Mel Duncan has one of those stories. An antiwar protestor and community organizer, he turned a serendipitous event into the internationally-known Non-Violent Peace Force that resolves conflicts around the world. Diminutive dynamo Kathy Kelly has been nominated several times for the Nobel Peace Prize for her international work on creative nonviolence. Camilo Mejia became the first conscientious objector of the Iraq war and a powerful spokesperson for peace-minded veterans. Gulf War survivor Chante Wolf raises awareness about the horrors of that conflict and the physical and emotional abuse she experienced and witnessed against military women. Long-time advocates for non-violence John and Marie Braun faithfully conduct peace vigils every week on the Sri Chimnoy bridge joining the Twin Cities and promote other events and activities that promote non-violent responses to conflict.

Other chapters in the book remind us of the scope of the largest social change movement in history. They cover a broad range of relevant topics in addition to war and peace, including civil and human rights, immigration, ecology and sustainability, community builders and care givers, spirituality, health and wellness, the new women’s and youth movements and reforms in the basic tenets of our democracy. All of these actions and many more contribute to the building of a new culture of peace and justice. The best way to bring this culture into the mainstream is through the telling of these stories in literature, the media and other venues. Compassionate rebel stories, written as creative nonfiction or literary journalism, make a unique and compelling contributions to peace and justice literature.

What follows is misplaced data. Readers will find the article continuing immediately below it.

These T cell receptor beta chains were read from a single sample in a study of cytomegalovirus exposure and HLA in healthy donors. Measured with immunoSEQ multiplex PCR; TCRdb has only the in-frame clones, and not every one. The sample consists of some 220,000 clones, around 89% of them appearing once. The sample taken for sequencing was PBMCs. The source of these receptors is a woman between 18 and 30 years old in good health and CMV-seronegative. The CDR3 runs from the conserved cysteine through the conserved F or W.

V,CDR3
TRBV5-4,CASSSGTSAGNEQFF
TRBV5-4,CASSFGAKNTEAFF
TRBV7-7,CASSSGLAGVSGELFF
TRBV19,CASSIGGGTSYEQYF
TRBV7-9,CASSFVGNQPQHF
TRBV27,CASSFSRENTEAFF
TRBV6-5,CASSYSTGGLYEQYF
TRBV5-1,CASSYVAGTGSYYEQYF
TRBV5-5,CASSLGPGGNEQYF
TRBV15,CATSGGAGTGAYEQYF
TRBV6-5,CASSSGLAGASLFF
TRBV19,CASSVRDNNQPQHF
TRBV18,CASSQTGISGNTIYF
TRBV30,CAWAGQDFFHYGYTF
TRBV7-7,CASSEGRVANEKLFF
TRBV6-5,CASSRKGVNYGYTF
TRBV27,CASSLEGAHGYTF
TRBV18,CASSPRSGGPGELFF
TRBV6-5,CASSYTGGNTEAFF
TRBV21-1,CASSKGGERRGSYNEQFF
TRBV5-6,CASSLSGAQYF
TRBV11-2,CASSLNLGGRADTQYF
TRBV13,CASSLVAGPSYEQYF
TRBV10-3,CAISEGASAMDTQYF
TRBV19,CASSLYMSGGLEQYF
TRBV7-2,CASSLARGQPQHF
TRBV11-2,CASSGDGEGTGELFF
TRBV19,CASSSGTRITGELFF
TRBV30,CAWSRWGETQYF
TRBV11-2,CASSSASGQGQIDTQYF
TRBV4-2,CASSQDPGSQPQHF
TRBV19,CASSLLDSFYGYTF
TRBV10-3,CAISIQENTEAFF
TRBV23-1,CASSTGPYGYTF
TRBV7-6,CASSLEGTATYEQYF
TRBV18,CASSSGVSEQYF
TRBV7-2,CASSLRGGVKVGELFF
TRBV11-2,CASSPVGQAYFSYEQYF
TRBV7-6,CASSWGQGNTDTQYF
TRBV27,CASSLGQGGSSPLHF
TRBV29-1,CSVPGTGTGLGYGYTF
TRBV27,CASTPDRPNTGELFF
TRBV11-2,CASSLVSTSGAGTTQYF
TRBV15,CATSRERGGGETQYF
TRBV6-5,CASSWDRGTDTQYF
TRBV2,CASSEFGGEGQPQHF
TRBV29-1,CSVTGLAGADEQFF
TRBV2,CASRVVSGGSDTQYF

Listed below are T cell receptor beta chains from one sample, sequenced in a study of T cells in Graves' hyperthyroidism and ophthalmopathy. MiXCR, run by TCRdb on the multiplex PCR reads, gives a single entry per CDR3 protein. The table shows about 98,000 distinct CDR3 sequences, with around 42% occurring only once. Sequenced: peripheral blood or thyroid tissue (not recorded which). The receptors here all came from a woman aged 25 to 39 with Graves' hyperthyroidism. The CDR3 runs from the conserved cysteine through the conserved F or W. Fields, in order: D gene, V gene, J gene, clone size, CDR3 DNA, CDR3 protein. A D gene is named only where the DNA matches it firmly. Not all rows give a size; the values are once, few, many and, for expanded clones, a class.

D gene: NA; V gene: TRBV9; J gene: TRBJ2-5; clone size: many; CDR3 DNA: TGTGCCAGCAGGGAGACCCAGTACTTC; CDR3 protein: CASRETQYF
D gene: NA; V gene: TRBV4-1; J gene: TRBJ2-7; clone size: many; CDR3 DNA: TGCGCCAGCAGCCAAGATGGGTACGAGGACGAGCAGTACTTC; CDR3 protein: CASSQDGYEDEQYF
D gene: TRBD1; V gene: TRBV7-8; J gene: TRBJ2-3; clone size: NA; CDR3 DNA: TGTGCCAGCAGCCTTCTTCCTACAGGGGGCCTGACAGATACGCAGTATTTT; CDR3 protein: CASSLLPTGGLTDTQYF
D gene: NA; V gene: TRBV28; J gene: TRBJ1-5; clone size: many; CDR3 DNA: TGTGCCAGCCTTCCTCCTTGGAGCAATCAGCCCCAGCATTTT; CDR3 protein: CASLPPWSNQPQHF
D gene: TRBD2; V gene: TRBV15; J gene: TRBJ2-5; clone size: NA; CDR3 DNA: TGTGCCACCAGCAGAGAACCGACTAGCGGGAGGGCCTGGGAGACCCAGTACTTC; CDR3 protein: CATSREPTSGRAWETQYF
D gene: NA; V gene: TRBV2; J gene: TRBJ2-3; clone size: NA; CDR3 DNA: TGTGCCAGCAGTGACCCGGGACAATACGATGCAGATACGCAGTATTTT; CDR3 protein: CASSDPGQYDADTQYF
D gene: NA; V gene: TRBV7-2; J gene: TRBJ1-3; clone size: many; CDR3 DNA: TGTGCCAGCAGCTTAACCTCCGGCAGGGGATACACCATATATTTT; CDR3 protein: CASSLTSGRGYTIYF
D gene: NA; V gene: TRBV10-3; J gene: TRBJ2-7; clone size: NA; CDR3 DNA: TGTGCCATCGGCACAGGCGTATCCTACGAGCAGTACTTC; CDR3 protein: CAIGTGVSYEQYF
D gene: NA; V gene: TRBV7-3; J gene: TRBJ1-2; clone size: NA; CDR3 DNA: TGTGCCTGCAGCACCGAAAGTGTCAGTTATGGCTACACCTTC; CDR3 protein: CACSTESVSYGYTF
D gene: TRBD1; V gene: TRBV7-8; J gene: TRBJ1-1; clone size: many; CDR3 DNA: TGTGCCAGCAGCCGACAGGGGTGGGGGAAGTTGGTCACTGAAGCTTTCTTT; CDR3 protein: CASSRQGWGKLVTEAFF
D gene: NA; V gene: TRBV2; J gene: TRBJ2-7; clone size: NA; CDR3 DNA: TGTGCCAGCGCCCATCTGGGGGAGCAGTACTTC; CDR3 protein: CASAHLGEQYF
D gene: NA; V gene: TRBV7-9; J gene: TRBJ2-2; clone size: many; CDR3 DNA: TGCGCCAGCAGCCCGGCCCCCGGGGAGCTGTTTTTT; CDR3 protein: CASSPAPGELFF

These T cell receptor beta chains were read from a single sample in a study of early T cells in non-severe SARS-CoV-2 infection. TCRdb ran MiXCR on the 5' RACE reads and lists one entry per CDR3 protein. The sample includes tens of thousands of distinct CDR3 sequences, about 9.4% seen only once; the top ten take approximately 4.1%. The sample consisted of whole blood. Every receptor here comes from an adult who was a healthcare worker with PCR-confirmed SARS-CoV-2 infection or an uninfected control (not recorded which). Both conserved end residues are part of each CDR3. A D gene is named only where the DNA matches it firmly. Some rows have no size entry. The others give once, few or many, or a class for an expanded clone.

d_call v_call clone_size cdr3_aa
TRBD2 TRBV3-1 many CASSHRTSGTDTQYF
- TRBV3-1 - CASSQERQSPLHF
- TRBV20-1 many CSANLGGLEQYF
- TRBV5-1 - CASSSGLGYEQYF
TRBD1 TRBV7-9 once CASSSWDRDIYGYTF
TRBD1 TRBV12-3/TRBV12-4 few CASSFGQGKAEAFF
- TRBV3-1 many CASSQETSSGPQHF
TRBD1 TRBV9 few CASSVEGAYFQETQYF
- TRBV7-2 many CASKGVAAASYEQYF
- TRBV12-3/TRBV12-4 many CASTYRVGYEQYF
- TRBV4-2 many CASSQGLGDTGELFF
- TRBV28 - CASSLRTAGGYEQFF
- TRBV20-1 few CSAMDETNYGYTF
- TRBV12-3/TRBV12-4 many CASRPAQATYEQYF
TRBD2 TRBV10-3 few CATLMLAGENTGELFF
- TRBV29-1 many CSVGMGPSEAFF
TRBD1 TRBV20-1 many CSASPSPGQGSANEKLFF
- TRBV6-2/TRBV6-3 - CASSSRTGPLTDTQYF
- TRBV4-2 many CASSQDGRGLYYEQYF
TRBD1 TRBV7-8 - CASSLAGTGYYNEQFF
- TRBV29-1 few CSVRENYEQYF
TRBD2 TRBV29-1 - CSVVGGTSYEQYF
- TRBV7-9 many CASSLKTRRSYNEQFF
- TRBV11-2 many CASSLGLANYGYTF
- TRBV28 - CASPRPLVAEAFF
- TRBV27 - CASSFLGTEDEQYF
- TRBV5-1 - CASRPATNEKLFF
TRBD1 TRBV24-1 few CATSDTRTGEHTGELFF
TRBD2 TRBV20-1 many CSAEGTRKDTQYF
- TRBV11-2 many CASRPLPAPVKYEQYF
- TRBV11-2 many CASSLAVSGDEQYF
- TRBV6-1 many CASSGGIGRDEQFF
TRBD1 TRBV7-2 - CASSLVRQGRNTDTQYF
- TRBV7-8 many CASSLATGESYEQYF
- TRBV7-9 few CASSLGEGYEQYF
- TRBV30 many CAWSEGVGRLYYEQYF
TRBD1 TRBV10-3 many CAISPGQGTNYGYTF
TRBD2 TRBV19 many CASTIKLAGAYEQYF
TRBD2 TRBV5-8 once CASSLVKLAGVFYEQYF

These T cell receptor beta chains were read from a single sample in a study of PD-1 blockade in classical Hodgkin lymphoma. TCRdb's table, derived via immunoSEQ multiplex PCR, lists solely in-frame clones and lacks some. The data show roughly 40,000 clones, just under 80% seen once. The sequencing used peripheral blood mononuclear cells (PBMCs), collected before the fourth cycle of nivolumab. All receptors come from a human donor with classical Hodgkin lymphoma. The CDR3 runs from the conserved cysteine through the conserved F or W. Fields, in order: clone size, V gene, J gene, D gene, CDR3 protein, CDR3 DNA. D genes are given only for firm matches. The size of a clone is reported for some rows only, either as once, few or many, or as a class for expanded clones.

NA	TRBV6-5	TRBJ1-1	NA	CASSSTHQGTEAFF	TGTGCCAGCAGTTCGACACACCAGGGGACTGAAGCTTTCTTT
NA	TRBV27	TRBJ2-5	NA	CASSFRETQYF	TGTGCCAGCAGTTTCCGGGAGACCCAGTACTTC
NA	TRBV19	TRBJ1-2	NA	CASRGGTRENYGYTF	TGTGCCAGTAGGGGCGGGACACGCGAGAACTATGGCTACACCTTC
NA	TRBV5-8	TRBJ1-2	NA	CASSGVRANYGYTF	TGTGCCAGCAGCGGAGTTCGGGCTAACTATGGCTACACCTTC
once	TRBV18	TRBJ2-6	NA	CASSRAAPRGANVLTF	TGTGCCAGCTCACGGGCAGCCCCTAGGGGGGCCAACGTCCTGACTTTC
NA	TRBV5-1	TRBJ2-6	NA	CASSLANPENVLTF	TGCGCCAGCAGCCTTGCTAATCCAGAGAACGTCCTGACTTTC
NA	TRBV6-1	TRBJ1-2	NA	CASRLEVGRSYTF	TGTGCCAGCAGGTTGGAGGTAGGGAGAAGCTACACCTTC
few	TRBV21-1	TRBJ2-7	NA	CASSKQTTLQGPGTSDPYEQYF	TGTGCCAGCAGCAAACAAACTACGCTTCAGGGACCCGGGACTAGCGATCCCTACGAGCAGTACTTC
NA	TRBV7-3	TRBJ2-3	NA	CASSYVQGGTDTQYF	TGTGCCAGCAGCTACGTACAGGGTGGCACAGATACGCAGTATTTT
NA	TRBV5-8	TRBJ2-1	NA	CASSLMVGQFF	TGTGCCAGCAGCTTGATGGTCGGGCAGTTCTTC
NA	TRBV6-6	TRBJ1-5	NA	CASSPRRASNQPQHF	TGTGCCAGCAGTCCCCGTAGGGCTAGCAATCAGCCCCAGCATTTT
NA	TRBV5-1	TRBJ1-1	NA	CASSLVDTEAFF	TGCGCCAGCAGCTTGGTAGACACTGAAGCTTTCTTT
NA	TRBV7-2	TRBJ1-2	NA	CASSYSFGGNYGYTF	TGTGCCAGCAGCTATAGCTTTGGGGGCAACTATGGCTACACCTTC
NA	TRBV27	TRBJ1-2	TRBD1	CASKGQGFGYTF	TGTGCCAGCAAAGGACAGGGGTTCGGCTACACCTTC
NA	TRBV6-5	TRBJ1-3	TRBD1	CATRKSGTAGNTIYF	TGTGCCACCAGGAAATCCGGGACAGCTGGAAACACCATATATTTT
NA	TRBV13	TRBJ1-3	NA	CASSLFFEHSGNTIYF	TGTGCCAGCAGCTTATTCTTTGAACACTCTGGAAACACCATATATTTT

Noted peace journalist Jake Lynch tells us that editors and reporters constantly make choices about what stories to report and how to report them. Peace journalism is about selecting and reporting the often underreported stories that value non-violent response to conflict and create the opportunities to build a true culture of peace and justice.

In that respect, peace journalism is “solution” journalism, reporting on the strategies and actions that people have taken to bring about a more peaceful and compassionate world. Those stories are tools of advocacy and change that inspire readers to find and unleash the compassionate rebel that lives within all of us. The journalist role is to be the peace messengers or story carriers, delivering these stories to the public that otherwise would never know about them.